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28 of 30 people found the following review helpful
4.0 out of 5 stars A sensitive and provocative portrayal of a real life story
I feel I have to respond to Jude's profoundly offensive review of Philomena. Having read Martin Sixsmith's book and watched the film upon which it is based, I am frankly appalled that anybody should dismiss the film as a 'pile of pathetic anti-Catholic propaganda'. If the reviewer could bear to accept that the story is based on fact s/he would surely acknowledge, as many...
Published 5 months ago by Joyce

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1 of 1 people found the following review helpful
2.0 out of 5 stars I read the book, then watched this... disappointing.
I'm always ready to accept that books and films of the same are often very different, and consequently watch/read with an open mind. Unfortunately this is a very disappointing result, not because it takes a different direction to the book, but because it felt too 'Hollywood'... some scenes were too contrived and far from the natural storytelling that it should have been;...
Published 3 months ago by Ell


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28 of 30 people found the following review helpful
4.0 out of 5 stars A sensitive and provocative portrayal of a real life story, 17 Feb 2014
This review is from: Philomena [DVD] (DVD)
I feel I have to respond to Jude's profoundly offensive review of Philomena. Having read Martin Sixsmith's book and watched the film upon which it is based, I am frankly appalled that anybody should dismiss the film as a 'pile of pathetic anti-Catholic propaganda'. If the reviewer could bear to accept that the story is based on fact s/he would surely acknowledge, as many Catholics do, that the church has a case to answer, not least for its systemic cruelty to young women in its care and its wilful denial of information to those to whom it could have brought such comfort. The film reveals a simple but thwarted journey of discovery, albeit one that does raise issues regarding the past conduct on the part of the Catholic Church. Personally, I thought the performances of Coogan and Dench to be world class: but that, perhaps, is a matter of taste. However I am at a loss to understand the relevance of the utterly gratuitous reference to children being incinerated, and I am baffled by the abusive concluding reference to Philomena herself: …'full of hate'. The real life Philomena, as portrayed in the film and in real life, is a gentle and compassionate soul: unlike, by all accounts, the callous bigot calling her/himself Jude.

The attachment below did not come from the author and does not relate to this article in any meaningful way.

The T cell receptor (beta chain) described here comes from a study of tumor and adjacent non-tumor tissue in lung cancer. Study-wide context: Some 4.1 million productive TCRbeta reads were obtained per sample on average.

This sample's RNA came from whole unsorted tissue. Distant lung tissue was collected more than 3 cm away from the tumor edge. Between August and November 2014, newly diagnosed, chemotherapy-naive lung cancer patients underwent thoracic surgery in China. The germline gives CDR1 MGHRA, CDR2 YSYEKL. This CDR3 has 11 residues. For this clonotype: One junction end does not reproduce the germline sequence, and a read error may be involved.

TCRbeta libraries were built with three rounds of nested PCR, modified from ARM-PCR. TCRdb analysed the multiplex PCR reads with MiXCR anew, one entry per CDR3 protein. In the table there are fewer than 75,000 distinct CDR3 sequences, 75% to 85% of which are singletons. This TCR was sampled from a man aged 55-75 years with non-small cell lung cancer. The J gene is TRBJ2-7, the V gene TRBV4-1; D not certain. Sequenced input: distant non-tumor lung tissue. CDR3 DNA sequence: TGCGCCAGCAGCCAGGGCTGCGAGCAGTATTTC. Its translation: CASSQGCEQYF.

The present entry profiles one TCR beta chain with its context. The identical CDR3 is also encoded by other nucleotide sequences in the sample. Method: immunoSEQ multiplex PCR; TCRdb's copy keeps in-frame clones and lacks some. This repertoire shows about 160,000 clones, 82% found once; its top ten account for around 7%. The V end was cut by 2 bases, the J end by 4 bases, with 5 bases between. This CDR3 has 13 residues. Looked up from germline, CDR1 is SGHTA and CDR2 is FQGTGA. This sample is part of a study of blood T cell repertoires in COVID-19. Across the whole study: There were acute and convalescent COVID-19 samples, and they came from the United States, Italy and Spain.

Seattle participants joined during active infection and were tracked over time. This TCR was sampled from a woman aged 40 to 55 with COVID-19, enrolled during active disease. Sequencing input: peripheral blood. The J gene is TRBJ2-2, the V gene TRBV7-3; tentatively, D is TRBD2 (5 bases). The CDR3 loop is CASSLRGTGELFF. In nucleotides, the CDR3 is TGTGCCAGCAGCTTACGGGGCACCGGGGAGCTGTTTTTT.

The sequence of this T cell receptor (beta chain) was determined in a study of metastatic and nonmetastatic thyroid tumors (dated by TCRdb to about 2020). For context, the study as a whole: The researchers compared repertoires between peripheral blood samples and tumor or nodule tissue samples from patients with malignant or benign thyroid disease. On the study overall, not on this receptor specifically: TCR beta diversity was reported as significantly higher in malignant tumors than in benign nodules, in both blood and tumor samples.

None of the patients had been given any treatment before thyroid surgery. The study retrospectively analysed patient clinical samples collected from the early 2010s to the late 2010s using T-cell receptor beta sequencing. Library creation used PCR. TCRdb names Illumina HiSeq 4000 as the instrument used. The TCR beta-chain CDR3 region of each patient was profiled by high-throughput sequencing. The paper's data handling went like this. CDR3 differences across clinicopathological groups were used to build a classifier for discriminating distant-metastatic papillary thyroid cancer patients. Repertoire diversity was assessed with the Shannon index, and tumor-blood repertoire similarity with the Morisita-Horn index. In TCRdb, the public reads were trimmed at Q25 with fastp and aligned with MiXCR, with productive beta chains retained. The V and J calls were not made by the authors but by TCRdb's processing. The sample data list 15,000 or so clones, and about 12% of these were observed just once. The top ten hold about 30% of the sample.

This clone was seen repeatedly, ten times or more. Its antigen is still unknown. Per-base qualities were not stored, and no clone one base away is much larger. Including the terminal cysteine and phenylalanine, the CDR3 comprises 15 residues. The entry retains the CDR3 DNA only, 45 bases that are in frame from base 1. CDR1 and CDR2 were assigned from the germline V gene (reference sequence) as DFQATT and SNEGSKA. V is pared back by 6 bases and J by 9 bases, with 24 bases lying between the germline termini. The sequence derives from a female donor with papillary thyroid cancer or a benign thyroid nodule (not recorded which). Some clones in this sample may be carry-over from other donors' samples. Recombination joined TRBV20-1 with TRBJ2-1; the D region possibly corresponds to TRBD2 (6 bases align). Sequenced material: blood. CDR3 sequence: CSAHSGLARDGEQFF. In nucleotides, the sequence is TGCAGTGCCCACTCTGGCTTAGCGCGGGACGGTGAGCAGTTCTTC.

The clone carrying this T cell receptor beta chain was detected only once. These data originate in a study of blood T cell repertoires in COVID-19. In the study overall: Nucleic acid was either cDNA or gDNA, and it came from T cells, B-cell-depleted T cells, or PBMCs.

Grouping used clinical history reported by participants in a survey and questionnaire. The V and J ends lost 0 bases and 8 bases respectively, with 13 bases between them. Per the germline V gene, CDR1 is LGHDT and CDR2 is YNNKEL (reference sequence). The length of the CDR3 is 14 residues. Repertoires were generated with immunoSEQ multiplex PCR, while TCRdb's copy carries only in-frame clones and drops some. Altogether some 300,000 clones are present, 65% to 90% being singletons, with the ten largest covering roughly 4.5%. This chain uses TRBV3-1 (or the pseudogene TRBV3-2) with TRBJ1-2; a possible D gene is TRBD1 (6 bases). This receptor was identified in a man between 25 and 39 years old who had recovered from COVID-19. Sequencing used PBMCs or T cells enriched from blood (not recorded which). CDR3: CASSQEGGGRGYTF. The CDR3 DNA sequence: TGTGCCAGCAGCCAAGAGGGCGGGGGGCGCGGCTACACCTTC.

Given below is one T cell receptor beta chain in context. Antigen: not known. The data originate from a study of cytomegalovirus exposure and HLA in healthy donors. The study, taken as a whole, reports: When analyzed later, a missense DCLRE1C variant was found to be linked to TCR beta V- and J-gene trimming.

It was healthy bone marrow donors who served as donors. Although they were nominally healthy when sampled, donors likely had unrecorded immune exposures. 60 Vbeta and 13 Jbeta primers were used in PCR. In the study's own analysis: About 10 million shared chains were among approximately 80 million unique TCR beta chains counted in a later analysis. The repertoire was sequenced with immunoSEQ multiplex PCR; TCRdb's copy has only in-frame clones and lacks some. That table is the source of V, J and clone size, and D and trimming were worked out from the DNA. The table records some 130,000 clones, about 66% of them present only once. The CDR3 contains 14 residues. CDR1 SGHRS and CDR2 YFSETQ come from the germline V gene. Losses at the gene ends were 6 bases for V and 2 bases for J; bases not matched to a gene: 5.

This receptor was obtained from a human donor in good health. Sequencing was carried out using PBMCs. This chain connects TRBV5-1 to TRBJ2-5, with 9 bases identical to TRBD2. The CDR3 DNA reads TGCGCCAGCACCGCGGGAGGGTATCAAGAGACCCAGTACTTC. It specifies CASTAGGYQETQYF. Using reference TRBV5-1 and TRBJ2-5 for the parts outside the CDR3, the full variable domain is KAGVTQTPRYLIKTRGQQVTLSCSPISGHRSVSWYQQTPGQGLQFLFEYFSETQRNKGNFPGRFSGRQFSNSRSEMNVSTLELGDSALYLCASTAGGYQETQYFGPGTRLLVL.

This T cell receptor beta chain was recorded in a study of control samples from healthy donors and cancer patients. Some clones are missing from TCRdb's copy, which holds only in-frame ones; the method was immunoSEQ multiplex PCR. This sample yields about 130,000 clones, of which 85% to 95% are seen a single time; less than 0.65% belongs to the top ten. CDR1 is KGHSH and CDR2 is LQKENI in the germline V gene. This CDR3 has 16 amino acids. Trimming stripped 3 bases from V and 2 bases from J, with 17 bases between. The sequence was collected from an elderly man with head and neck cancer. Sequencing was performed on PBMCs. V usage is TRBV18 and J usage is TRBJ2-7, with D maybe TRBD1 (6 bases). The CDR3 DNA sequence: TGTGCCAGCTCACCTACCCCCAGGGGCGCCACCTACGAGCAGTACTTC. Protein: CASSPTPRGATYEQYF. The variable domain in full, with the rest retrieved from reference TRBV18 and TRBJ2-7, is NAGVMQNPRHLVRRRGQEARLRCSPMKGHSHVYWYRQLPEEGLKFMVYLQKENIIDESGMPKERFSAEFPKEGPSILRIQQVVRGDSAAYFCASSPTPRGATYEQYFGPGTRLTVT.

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85 of 96 people found the following review helpful
5.0 out of 5 stars Life-affirming, 7 Nov 2013
By 
Zoonie (Scotland) - See all my reviews
(TOP 1000 REVIEWER)   
This review is from: Philomena [DVD] (DVD)
If I were C.E.O. of Kleenex or any other paper hankie manufacturer, I would get my name down as a sponsor of this film! The fact that the poignancy of the story is lightened by moments of laughter somehow makes it all the more real, but then it is a true story.
I have always admired Judi Dench (as has everyone else) and now I have a new-found respect for Steve Coogan who is not only a superb actor but who also collaborated on the moving, subtle, tragic, comic, life-affirming script.
(A special warning to mothers everywhere......do not wear mascara to see this one! )
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3 of 3 people found the following review helpful
5.0 out of 5 stars Up there with the best of them., 3 Jun 2014
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This review is from: Philomena [Blu-ray] (Blu-ray)